SANFORD — Central Carolina Community College is among the top 50 community colleges in the nation, according to rankings done by Washington Monthly magazine.
The article reporting the rankings, “America’s Best Community Colleges: What Fifty Little-known Two-year Schools Can Teach the Rest of American Higher Education,” appears in Washington Monthly’s September/October edition.
“We are delighted that Washington Monthly took notice of our college’s ongoing efforts to provide quality, student-centered education,” said CCCC President Bud Marchant. “Central Carolina Community College is intent on being a leader in education and we work constantly to strengthen our teaching and learning.”
Washington Monthly based its rankings on student surveys done by the Center for Community College Student Engagement at the University of Texas as well as graduation rates published by the U.S. Department of Education.
The Center’s 2010 Community College Survey of Student Engagement Report included survey results from about 440,000 students at 663 colleges. At CCCC, 775 students in 84 different classes responded to the survey. The CCSSE surveyed students on their community college experiences in five categories: Active & Collaborative Learning, Student Effort, Academic Challenge, Student-faculty Interaction, and Support for Learning.
The Center uses the surveys to provide information about effective educational practices with the goal of improving student learning. Its research has shown that student engagement — the amount of time and energy invested in meaningful educational practices and interactions — correlates highly with student success.
Washington Monthly used the survey results to develop a weighted ranking based 85 percent on the CCSSE and 15 percent on a four-year graduation rate.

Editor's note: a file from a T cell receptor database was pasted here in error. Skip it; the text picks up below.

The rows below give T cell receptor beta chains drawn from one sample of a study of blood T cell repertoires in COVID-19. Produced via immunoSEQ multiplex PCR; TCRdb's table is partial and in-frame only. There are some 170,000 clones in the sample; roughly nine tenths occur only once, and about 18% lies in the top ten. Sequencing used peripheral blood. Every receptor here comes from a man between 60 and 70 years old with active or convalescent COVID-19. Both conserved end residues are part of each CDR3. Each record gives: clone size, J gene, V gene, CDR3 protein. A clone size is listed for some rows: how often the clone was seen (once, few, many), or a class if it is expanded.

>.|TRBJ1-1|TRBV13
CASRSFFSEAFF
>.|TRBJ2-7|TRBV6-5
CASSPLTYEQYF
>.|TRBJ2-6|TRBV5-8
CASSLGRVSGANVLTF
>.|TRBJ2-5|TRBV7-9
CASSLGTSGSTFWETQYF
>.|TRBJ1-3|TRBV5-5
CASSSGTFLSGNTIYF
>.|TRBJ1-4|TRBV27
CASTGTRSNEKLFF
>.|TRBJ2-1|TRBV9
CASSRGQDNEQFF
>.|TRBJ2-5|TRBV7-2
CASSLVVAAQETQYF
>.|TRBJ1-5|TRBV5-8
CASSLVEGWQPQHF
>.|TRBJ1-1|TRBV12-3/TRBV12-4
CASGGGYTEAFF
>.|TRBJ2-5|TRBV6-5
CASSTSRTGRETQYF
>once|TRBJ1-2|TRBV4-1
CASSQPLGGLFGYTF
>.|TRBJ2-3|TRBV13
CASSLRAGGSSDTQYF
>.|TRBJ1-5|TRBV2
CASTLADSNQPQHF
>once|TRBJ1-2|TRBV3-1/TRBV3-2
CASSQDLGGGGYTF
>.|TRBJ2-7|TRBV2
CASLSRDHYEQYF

Based on the responses of CCCC students to their educational experiences in those categories and an above-average graduation rate, Washington Monthly ranked the college in the top 50 of all the colleges taking part in the CCSSE.
The article pointed out that community colleges have open - rather than selective -admissions policies, receive less funding than four-year colleges, and work with populations that include those who have greater educational and financial hurdles to overcome in getting a college education.
It noted that, at the top 50 community colleges, including CCCC, institutional leadership, high expectations, quality interaction between instructors and students, and providing students with academic support empowered them to achieve in spite of previous low educational levels or lack of financial resources.
“We saw similar results for the college in the North Carolina Community College System’s 2010 Performance Funding Measures Report,” Marchant said. “That also measured student achievement and the college exceeded all eight of the standards used in that report.”
He credited the college’s success and the recognition of it to its proactive student-centered culture. Academic and hands-on learning enrich the students’ educations. Campus clubs, activities and sports help to involve them in the supportive college community.
The college also has in place a Writing Works program, with writing being emphasized across the curriculum to enhance students’ writing skills and critical thinking. Problem-based learning enriches the educational experience in both academic and vocational programs.
The CCSSE survey information is a critical part of the college’s plan for constant improvement, according to Zena Harvley-Felder, the college’s Quality Enhancement Plan coordinator.
“Clearly, being in the top 50 community colleges in the nation speaks well of Central Carolina Community College and the work we do here to educate students,” she said. “The data also show us where we can improve. It has already prompted a session on Active Learning at a Faculty Development Day.”
CCCC has also created the position of Dean of Student Learning. That dean is responsible for assessing student learning needs and coordinating all the support programs, including the college library, academic assistance programs, and developmental studies.
“We want students to know that when they enroll at Central Carolina, they are stepping into a community dedicated to their success,” Marchant said.